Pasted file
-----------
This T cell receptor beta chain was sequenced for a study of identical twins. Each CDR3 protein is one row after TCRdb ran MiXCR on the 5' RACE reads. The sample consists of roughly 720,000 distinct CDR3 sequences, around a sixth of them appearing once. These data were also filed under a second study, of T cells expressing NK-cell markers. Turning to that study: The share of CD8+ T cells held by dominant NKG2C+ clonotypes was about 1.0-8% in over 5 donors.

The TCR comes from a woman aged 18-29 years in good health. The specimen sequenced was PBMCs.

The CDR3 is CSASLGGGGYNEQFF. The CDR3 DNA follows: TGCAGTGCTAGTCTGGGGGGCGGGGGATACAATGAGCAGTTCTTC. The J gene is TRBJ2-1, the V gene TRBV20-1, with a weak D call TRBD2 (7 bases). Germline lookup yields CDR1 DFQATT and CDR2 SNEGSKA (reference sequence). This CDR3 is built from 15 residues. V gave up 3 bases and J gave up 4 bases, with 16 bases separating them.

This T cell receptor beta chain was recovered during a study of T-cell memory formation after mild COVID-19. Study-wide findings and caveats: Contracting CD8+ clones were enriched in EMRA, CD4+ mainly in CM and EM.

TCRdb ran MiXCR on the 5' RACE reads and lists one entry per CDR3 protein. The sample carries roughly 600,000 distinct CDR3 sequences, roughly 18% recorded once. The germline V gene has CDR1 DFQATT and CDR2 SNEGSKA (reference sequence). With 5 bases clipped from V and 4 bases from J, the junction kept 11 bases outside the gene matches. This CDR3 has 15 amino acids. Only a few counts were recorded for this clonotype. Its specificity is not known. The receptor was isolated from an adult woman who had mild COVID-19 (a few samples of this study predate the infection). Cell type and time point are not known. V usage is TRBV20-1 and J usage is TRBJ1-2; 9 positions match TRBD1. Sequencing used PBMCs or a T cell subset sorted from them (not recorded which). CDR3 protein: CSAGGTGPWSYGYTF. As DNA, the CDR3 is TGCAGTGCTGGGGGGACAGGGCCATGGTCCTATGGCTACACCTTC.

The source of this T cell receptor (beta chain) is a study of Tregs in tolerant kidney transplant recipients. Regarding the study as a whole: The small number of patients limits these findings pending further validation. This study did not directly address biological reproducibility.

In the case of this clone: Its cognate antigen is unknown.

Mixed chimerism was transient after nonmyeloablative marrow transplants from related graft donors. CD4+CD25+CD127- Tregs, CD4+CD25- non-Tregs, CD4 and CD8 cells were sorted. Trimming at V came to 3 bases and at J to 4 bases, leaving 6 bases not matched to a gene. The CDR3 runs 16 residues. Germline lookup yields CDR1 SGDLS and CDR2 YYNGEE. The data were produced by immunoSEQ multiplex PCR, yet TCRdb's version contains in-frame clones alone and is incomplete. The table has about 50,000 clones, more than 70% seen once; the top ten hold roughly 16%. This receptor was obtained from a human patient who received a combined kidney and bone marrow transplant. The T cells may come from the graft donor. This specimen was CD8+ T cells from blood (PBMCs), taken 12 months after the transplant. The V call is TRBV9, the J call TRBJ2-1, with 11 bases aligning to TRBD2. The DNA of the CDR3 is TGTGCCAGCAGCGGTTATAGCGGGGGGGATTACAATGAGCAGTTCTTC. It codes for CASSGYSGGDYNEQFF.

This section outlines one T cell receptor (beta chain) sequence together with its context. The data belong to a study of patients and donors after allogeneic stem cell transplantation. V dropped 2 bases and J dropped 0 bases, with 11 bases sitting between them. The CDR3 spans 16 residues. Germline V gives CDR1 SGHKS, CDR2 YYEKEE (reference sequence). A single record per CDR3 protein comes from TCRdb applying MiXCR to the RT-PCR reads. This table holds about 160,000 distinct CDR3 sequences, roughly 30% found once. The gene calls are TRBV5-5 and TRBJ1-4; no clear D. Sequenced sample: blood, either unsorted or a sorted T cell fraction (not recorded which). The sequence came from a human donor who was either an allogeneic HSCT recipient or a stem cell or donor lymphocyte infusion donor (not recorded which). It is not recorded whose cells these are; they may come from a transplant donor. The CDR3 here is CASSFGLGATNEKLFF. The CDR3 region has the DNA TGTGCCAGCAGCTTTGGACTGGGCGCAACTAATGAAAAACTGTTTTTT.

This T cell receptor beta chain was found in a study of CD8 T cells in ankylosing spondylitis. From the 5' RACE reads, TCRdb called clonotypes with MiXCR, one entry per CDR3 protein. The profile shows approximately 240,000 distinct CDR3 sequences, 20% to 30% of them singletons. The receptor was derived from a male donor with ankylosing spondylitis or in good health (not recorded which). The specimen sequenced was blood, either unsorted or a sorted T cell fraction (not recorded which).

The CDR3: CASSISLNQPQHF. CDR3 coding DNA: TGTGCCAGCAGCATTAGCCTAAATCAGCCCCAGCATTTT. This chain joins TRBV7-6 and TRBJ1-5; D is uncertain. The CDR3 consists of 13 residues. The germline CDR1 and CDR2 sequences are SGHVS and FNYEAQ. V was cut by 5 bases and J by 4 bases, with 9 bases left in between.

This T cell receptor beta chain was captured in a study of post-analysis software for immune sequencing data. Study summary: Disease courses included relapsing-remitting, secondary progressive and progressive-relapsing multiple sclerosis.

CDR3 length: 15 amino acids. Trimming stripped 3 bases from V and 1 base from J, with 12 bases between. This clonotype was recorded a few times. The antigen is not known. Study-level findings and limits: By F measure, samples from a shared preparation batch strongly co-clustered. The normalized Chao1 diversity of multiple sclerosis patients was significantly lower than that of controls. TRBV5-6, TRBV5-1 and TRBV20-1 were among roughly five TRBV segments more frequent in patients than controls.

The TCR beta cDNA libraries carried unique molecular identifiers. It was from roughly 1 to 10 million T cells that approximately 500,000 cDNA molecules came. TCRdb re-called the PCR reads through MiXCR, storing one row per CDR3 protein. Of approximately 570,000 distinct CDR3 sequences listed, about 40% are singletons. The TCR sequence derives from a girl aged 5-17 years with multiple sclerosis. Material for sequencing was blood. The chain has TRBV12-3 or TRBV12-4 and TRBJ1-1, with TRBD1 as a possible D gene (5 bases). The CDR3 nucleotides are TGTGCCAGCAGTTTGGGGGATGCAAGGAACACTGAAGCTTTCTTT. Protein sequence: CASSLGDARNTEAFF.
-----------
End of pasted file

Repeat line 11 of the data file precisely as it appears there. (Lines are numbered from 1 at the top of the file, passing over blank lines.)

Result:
The CDR3: CASSISLNQPQHF. CDR3 coding DNA: TGTGCCAGCAGCATTAGCCTAAATCAGCCCCAGCATTTT. This chain joins TRBV7-6 and TRBJ1-5; D is uncertain. The CDR3 consists of 13 residues. The germline CDR1 and CDR2 sequences are SGHVS and FNYEAQ. V was cut by 5 bases and J by 4 bases, with 9 bases left in between.